A schematic diagram of the developed compartmental model is shown in Figure 1. The intracranial and intraocular regions are divided into eleven compartments. The pressures in the compartments representing the central artery and the central vein act as the inputs for the mathematical model. The intracranial vascular compartments are lumped together into intracranial arteries, capillaries and venous sinus. The CSF circulation is described in a comprehensive review by Sakka et al.26 The CSF flow is pulsatile and triggered by the systolic pulse wave in choroidal arteries, which are responsible for perfusing the choroid plexus for CSF production. This is represented in the model by the flow from the capillary compartment to the ventricular CSF compartment. In the SAS, the CSF circulates rostrally to the villous sites of absorption in the venous sinus or caudally to the spinal arachnoid villi. To differentiate the RSAS pressure from the lumped SAS pressure, a separate compartment for the optic nerve SAS is added. This is done because the size of the optic canal and the complex architecture within the optic nerve SAS contribute to a restriction in CSF flow, yielding an RSAS pressure that is different from the lumped SAS pressure. The intraocular space does not significantly exchange fluid with the adjacent RSAS,27,28 but the IOP can be influenced through the deformation of the lamina cribrosa driven by the pressure difference between these compartments. Separate compartments for the vascular and aqueous humor are included to account for the change in the intraocular space volume corresponding to changes influenced by their dynamics within the eye. Mass balance equations are formulated for each compartment, resulting in a system of ordinary differential equations (ODEs) that describe the flow of blood and CSF within the model. The system of ODEs is solved using the built-in computing software (MATLAB ODE solver, Ode15s, MATLAB R2017b; MathWorks, Natick, MA, USA) to obtain the temporal variation of pressure in each compartment. Prior to solving the ODEs, it is necessary to establish model parameters. These parameters are primarily the lumped resistances between the compartments for pressure driven flows, and the compliances which relate volume changes to pressure changes. They are representative of anatomic features that act as flow restrictions or shared deformable boundaries, respectively.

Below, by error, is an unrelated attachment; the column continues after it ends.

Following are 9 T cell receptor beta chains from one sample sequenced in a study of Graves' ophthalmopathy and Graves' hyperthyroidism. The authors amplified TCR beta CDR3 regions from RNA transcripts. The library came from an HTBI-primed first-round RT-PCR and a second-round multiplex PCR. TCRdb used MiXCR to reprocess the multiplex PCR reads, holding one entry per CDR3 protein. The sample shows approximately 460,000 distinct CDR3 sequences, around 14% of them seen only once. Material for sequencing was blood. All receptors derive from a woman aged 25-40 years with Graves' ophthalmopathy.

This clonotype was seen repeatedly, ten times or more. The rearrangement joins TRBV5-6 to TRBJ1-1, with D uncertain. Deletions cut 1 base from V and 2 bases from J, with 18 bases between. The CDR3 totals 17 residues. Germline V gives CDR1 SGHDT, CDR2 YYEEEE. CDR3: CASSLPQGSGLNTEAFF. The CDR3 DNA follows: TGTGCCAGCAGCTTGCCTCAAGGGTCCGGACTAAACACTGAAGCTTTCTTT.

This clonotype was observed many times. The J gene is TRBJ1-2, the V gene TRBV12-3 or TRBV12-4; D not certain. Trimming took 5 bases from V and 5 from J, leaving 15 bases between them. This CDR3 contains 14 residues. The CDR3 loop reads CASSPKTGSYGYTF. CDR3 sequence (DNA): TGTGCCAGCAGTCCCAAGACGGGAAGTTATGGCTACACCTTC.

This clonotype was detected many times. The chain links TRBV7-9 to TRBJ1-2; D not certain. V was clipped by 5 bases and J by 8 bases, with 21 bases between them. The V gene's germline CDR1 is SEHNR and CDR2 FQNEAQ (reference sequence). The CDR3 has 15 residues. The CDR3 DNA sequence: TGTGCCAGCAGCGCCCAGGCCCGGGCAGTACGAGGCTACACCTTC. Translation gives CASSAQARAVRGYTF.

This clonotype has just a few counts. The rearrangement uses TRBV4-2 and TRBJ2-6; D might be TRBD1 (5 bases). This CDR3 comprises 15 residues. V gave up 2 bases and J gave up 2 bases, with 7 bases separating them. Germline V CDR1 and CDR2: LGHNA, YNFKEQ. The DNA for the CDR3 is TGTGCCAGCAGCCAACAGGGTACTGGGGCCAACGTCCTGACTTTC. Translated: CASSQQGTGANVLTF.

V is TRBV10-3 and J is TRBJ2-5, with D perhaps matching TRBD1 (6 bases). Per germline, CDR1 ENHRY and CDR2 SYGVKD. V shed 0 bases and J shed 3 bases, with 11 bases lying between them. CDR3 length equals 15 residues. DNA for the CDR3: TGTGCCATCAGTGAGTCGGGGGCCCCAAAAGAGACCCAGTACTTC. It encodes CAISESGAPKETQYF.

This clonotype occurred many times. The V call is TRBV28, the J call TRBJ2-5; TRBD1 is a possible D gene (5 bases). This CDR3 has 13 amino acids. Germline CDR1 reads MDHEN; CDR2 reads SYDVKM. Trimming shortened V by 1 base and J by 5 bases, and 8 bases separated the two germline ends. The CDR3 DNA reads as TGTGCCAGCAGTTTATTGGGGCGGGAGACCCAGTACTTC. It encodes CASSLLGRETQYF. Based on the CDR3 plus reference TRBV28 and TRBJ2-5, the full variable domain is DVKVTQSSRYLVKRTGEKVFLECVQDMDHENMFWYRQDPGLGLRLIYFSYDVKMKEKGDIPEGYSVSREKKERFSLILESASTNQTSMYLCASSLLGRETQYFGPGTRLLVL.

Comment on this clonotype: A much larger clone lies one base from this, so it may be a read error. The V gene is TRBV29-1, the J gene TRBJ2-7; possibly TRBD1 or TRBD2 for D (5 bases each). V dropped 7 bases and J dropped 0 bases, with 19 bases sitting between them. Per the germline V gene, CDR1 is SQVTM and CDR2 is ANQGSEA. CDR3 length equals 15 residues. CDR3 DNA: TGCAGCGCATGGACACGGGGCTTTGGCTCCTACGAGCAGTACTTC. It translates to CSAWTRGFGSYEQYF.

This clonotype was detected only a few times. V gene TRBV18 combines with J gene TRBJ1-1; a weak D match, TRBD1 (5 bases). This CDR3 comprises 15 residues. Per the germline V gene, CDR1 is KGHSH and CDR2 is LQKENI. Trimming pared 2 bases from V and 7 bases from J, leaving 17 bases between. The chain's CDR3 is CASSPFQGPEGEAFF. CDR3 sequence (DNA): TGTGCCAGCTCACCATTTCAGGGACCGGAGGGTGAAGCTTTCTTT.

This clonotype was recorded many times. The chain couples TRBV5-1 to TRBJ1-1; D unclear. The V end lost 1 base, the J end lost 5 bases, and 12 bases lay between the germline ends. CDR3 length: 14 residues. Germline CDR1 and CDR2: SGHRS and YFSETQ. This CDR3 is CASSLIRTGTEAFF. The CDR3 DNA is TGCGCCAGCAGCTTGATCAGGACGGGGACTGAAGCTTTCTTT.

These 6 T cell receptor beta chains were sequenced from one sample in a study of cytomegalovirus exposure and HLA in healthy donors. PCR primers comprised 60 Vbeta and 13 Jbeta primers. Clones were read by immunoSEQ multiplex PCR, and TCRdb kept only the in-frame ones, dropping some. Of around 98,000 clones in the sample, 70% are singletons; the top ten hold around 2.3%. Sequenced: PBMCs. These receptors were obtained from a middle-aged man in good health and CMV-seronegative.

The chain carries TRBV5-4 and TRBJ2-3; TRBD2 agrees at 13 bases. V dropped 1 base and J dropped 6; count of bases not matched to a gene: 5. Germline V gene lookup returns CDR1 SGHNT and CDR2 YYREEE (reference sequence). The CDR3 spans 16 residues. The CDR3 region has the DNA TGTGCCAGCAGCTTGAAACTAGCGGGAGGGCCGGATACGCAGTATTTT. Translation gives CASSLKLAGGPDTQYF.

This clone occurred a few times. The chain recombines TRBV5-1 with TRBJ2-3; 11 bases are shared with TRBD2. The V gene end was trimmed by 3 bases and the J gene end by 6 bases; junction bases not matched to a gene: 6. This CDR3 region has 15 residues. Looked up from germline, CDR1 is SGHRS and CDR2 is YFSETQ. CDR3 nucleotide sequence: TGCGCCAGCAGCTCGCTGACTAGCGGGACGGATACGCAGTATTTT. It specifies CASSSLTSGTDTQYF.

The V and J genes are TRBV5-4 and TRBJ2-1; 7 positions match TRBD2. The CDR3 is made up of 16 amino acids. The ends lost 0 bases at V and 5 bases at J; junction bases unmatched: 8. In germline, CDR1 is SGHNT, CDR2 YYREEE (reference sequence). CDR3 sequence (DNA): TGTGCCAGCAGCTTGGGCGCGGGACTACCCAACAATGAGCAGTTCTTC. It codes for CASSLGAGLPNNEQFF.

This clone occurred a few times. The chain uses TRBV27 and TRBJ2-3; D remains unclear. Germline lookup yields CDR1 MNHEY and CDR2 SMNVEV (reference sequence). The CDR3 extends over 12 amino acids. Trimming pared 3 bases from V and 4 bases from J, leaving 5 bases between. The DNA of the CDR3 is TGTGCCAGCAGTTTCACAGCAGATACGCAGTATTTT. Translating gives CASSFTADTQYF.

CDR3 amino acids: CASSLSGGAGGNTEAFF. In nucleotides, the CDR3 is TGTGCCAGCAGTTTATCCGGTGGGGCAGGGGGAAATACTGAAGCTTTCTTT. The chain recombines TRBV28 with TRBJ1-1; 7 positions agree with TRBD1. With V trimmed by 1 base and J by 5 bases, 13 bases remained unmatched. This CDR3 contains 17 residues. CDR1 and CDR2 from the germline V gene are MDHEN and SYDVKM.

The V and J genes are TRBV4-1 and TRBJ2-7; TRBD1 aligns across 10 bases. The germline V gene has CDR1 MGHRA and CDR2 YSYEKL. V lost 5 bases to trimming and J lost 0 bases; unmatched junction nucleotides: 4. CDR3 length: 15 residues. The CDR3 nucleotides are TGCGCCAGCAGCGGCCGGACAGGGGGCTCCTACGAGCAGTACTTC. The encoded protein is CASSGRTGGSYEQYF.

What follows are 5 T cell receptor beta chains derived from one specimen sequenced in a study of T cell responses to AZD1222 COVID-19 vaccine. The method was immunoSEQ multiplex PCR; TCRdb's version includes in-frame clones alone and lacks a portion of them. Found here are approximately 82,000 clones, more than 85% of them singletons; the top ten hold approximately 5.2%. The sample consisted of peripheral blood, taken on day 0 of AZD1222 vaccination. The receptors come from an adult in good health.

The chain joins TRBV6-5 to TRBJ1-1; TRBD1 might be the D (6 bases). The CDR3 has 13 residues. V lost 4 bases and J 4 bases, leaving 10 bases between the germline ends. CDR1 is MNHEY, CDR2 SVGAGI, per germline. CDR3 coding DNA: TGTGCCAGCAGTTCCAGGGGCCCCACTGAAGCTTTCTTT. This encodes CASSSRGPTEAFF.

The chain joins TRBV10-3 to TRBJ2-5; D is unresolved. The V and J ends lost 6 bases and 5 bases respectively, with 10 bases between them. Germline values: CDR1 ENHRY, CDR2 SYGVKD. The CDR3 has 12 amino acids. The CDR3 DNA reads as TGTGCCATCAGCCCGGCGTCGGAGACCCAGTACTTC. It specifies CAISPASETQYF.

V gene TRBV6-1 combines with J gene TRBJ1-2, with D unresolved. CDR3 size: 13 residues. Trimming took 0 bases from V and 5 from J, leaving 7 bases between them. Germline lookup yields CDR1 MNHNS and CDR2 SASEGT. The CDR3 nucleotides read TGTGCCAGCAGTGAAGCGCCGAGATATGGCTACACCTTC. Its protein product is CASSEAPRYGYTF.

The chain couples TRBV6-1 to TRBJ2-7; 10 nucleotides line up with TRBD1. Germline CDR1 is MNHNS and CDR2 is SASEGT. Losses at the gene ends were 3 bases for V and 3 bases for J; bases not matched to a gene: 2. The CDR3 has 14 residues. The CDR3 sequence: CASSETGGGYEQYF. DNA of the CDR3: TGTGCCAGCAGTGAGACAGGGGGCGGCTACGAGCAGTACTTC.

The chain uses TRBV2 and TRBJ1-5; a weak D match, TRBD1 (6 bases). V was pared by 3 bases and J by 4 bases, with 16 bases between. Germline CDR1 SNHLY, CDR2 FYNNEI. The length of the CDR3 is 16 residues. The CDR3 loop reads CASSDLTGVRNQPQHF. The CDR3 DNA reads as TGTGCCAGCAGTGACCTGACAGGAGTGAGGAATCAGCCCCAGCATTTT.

Lumped parameter compartmental models are characterized by uniform pressure within each compartment. In the current model, all parameters are chosen based on the supine position; changes in position are not taken into account. All fluids are assumed to be incompressible and isothermal. The system of equations for the dependent variables (lumped compartmental pressures) is derived by applying the mass conservation law to each compartment. The rate of change of volume (Display Formula\(\def\upalpha{\unicode[Times]{x3B1}}\)\(\def\upbeta{\unicode[Times]{x3B2}}\)\(\def\upgamma{\unicode[Times]{x3B3}}\)\(\def\updelta{\unicode[Times]{x3B4}}\)\(\def\upvarepsilon{\unicode[Times]{x3B5}}\)\(\def\upzeta{\unicode[Times]{x3B6}}\)\(\def\upeta{\unicode[Times]{x3B7}}\)\(\def\uptheta{\unicode[Times]{x3B8}}\)\(\def\upiota{\unicode[Times]{x3B9}}\)\(\def\upkappa{\unicode[Times]{x3BA}}\)\(\def\uplambda{\unicode[Times]{x3BB}}\)\(\def\upmu{\unicode[Times]{x3BC}}\)\(\def\upnu{\unicode[Times]{x3BD}}\)\(\def\upxi{\unicode[Times]{x3BE}}\)\(\def\upomicron{\unicode[Times]{x3BF}}\)\(\def\uppi{\unicode[Times]{x3C0}}\)\(\def\uprho{\unicode[Times]{x3C1}}\)\(\def\upsigma{\unicode[Times]{x3C3}}\)\(\def\uptau{\unicode[Times]{x3C4}}\)\(\def\upupsilon{\unicode[Times]{x3C5}}\)\(\def\upphi{\unicode[Times]{x3C6}}\)\(\def\upchi{\unicode[Times]{x3C7}}\)\(\def\uppsy{\unicode[Times]{x3C8}}\)\(\def\upomega{\unicode[Times]{x3C9}}\)\(\def\bialpha{\boldsymbol{\alpha}}\)\(\def\bibeta{\boldsymbol{\beta}}\)\(\def\bigamma{\boldsymbol{\gamma}}\)\(\def\bidelta{\boldsymbol{\delta}}\)\(\def\bivarepsilon{\boldsymbol{\varepsilon}}\)\(\def\bizeta{\boldsymbol{\zeta}}\)\(\def\bieta{\boldsymbol{\eta}}\)\(\def\bitheta{\boldsymbol{\theta}}\)\(\def\biiota{\boldsymbol{\iota}}\)\(\def\bikappa{\boldsymbol{\kappa}}\)\(\def\bilambda{\boldsymbol{\lambda}}\)\(\def\bimu{\boldsymbol{\mu}}\)\(\def\binu{\boldsymbol{\nu}}\)\(\def\bixi{\boldsymbol{\xi}}\)\(\def\biomicron{\boldsymbol{\micron}}\)\(\def\bipi{\boldsymbol{\pi}}\)\(\def\birho{\boldsymbol{\rho}}\)\(\def\bisigma{\boldsymbol{\sigma}}\)\(\def\bitau{\boldsymbol{\tau}}\)\(\def\biupsilon{\boldsymbol{\upsilon}}\)\(\def\biphi{\boldsymbol{\phi}}\)\(\def\bichi{\boldsymbol{\chi}}\)\(\def\bipsy{\boldsymbol{\psy}}\)\(\def\biomega{\boldsymbol{\omega}}\)\(\def\bupalpha{\unicode[Times]{x1D6C2}}\)\(\def\bupbeta{\unicode[Times]{x1D6C3}}\)\(\def\bupgamma{\unicode[Times]{x1D6C4}}\)\(\def\bupdelta{\unicode[Times]{x1D6C5}}\)\(\def\bupepsilon{\unicode[Times]{x1D6C6}}\)\(\def\bupvarepsilon{\unicode[Times]{x1D6DC}}\)\(\def\bupzeta{\unicode[Times]{x1D6C7}}\)\(\def\bupeta{\unicode[Times]{x1D6C8}}\)\(\def\buptheta{\unicode[Times]{x1D6C9}}\)\(\def\bupiota{\unicode[Times]{x1D6CA}}\)\(\def\bupkappa{\unicode[Times]{x1D6CB}}\)\(\def\buplambda{\unicode[Times]{x1D6CC}}\)\(\def\bupmu{\unicode[Times]{x1D6CD}}\)\(\def\bupnu{\unicode[Times]{x1D6CE}}\)\(\def\bupxi{\unicode[Times]{x1D6CF}}\)\(\def\bupomicron{\unicode[Times]{x1D6D0}}\)\(\def\buppi{\unicode[Times]{x1D6D1}}\)\(\def\buprho{\unicode[Times]{x1D6D2}}\)\(\def\bupsigma{\unicode[Times]{x1D6D4}}\)\(\def\buptau{\unicode[Times]{x1D6D5}}\)\(\def\bupupsilon{\unicode[Times]{x1D6D6}}\)\(\def\bupphi{\unicode[Times]{x1D6D7}}\)\(\def\bupchi{\unicode[Times]{x1D6D8}}\)\(\def\buppsy{\unicode[Times]{x1D6D9}}\)\(\def\bupomega{\unicode[Times]{x1D6DA}}\)\(\def\bupvartheta{\unicode[Times]{x1D6DD}}\)\(\def\bGamma{\bf{\Gamma}}\)\(\def\bDelta{\bf{\Delta}}\)\(\def\bTheta{\bf{\Theta}}\)\(\def\bLambda{\bf{\Lambda}}\)\(\def\bXi{\bf{\Xi}}\)\(\def\bPi{\bf{\Pi}}\)\(\def\bSigma{\bf{\Sigma}}\)\(\def\bUpsilon{\bf{\Upsilon}}\)\(\def\bPhi{\bf{\Phi}}\)\(\def\bPsi{\bf{\Psi}}\)\(\def\bOmega{\bf{\Omega}}\)\(\def\iGamma{\unicode[Times]{x1D6E4}}\)\(\def\iDelta{\unicode[Times]{x1D6E5}}\)\(\def\iTheta{\unicode[Times]{x1D6E9}}\)\(\def\iLambda{\unicode[Times]{x1D6EC}}\)\(\def\iXi{\unicode[Times]{x1D6EF}}\)\(\def\iPi{\unicode[Times]{x1D6F1}}\)\(\def\iSigma{\unicode[Times]{x1D6F4}}\)\(\def\iUpsilon{\unicode[Times]{x1D6F6}}\)\(\def\iPhi{\unicode[Times]{x1D6F7}}\)\(\def\iPsi{\unicode[Times]{x1D6F9}}\)\(\def\iOmega{\unicode[Times]{x1D6FA}}\)\(\def\biGamma{\unicode[Times]{x1D71E}}\)\(\def\biDelta{\unicode[Times]{x1D71F}}\)\(\def\biTheta{\unicode[Times]{x1D723}}\)\(\def\biLambda{\unicode[Times]{x1D726}}\)\(\def\biXi{\unicode[Times]{x1D729}}\)\(\def\biPi{\unicode[Times]{x1D72B}}\)\(\def\biSigma{\unicode[Times]{x1D72E}}\)\(\def\biUpsilon{\unicode[Times]{x1D730}}\)\(\def\biPhi{\unicode[Times]{x1D731}}\)\(\def\biPsi{\unicode[Times]{x1D733}}\)\(\def\biOmega{\unicode[Times]{x1D734}}\)\(dV / dt\)) is related to the fluid flowing in (Display Formula\({Q_{in}}\)) and flowing out (Display Formula\({Q_{out}}\)), as follows